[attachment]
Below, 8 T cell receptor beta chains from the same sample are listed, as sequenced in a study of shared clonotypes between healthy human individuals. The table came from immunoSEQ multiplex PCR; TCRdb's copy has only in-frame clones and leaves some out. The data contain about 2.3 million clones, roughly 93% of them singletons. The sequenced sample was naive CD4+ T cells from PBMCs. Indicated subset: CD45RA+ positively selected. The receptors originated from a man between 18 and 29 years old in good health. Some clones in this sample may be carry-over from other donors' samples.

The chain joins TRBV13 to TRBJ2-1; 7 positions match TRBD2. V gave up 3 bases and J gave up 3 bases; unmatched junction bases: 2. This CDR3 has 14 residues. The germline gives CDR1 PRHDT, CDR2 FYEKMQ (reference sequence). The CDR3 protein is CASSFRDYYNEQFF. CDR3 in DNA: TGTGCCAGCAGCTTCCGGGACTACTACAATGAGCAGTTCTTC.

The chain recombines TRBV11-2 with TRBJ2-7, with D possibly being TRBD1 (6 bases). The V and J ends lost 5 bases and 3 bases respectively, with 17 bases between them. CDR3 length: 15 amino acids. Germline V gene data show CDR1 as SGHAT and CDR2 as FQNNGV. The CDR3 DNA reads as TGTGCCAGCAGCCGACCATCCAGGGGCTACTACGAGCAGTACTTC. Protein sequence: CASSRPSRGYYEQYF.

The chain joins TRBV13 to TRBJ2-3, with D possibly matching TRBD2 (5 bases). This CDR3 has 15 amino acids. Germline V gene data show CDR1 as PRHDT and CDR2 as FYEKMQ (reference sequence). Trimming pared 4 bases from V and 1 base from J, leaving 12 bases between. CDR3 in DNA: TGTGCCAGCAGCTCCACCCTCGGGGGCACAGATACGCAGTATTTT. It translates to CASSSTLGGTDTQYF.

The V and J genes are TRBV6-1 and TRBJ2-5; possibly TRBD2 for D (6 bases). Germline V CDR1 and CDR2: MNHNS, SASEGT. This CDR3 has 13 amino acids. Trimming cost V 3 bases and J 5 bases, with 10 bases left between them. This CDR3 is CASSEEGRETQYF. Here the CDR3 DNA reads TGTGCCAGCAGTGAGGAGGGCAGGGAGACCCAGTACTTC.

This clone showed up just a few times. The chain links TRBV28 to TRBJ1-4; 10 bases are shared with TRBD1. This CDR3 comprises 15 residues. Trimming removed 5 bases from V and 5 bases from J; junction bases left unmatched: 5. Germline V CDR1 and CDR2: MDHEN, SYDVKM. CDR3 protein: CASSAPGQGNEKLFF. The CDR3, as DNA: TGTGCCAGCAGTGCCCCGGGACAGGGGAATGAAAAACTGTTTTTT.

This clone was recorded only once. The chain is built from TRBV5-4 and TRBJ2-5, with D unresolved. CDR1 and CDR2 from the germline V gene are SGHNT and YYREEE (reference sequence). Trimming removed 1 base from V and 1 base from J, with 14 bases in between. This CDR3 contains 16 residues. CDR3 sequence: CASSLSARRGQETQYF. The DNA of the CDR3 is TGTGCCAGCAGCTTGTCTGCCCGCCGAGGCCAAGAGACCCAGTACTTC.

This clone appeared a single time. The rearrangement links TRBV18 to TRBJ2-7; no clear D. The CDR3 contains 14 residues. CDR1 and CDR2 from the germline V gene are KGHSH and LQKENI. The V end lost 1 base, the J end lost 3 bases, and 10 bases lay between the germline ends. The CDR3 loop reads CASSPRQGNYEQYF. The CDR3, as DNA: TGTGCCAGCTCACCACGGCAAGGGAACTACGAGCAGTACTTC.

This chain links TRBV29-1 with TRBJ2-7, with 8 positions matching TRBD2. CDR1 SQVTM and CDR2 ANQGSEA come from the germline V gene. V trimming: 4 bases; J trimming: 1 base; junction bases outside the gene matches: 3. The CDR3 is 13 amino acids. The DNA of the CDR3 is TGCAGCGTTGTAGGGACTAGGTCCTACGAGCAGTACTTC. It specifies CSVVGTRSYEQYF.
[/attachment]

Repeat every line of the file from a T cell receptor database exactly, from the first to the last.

Below, 8 T cell receptor beta chains from the same sample are listed, as sequenced in a study of shared clonotypes between healthy human individuals. The table came from immunoSEQ multiplex PCR; TCRdb's copy has only in-frame clones and leaves some out. The data contain about 2.3 million clones, roughly 93% of them singletons. The sequenced sample was naive CD4+ T cells from PBMCs. Indicated subset: CD45RA+ positively selected. The receptors originated from a man between 18 and 29 years old in good health. Some clones in this sample may be carry-over from other donors' samples.

The chain joins TRBV13 to TRBJ2-1; 7 positions match TRBD2. V gave up 3 bases and J gave up 3 bases; unmatched junction bases: 2. This CDR3 has 14 residues. The germline gives CDR1 PRHDT, CDR2 FYEKMQ (reference sequence). The CDR3 protein is CASSFRDYYNEQFF. CDR3 in DNA: TGTGCCAGCAGCTTCCGGGACTACTACAATGAGCAGTTCTTC.

The chain recombines TRBV11-2 with TRBJ2-7, with D possibly being TRBD1 (6 bases). The V and J ends lost 5 bases and 3 bases respectively, with 17 bases between them. CDR3 length: 15 amino acids. Germline V gene data show CDR1 as SGHAT and CDR2 as FQNNGV. The CDR3 DNA reads as TGTGCCAGCAGCCGACCATCCAGGGGCTACTACGAGCAGTACTTC. Protein sequence: CASSRPSRGYYEQYF.

The chain joins TRBV13 to TRBJ2-3, with D possibly matching TRBD2 (5 bases). This CDR3 has 15 amino acids. Germline V gene data show CDR1 as PRHDT and CDR2 as FYEKMQ (reference sequence). Trimming pared 4 bases from V and 1 base from J, leaving 12 bases between. CDR3 in DNA: TGTGCCAGCAGCTCCACCCTCGGGGGCACAGATACGCAGTATTTT. It translates to CASSSTLGGTDTQYF.

The V and J genes are TRBV6-1 and TRBJ2-5; possibly TRBD2 for D (6 bases). Germline V CDR1 and CDR2: MNHNS, SASEGT. This CDR3 has 13 amino acids. Trimming cost V 3 bases and J 5 bases, with 10 bases left between them. This CDR3 is CASSEEGRETQYF. Here the CDR3 DNA reads TGTGCCAGCAGTGAGGAGGGCAGGGAGACCCAGTACTTC.

This clone showed up just a few times. The chain links TRBV28 to TRBJ1-4; 10 bases are shared with TRBD1. This CDR3 comprises 15 residues. Trimming removed 5 bases from V and 5 bases from J; junction bases left unmatched: 5. Germline V CDR1 and CDR2: MDHEN, SYDVKM. CDR3 protein: CASSAPGQGNEKLFF. The CDR3, as DNA: TGTGCCAGCAGTGCCCCGGGACAGGGGAATGAAAAACTGTTTTTT.

This clone was recorded only once. The chain is built from TRBV5-4 and TRBJ2-5, with D unresolved. CDR1 and CDR2 from the germline V gene are SGHNT and YYREEE (reference sequence). Trimming removed 1 base from V and 1 base from J, with 14 bases in between. This CDR3 contains 16 residues. CDR3 sequence: CASSLSARRGQETQYF. The DNA of the CDR3 is TGTGCCAGCAGCTTGTCTGCCCGCCGAGGCCAAGAGACCCAGTACTTC.

This clone appeared a single time. The rearrangement links TRBV18 to TRBJ2-7; no clear D. The CDR3 contains 14 residues. CDR1 and CDR2 from the germline V gene are KGHSH and LQKENI. The V end lost 1 base, the J end lost 3 bases, and 10 bases lay between the germline ends. The CDR3 loop reads CASSPRQGNYEQYF. The CDR3, as DNA: TGTGCCAGCTCACCACGGCAAGGGAACTACGAGCAGTACTTC.

This chain links TRBV29-1 with TRBJ2-7, with 8 positions matching TRBD2. CDR1 SQVTM and CDR2 ANQGSEA come from the germline V gene. V trimming: 4 bases; J trimming: 1 base; junction bases outside the gene matches: 3. The CDR3 is 13 amino acids. The DNA of the CDR3 is TGCAGCGTTGTAGGGACTAGGTCCTACGAGCAGTACTTC. It specifies CSVVGTRSYEQYF.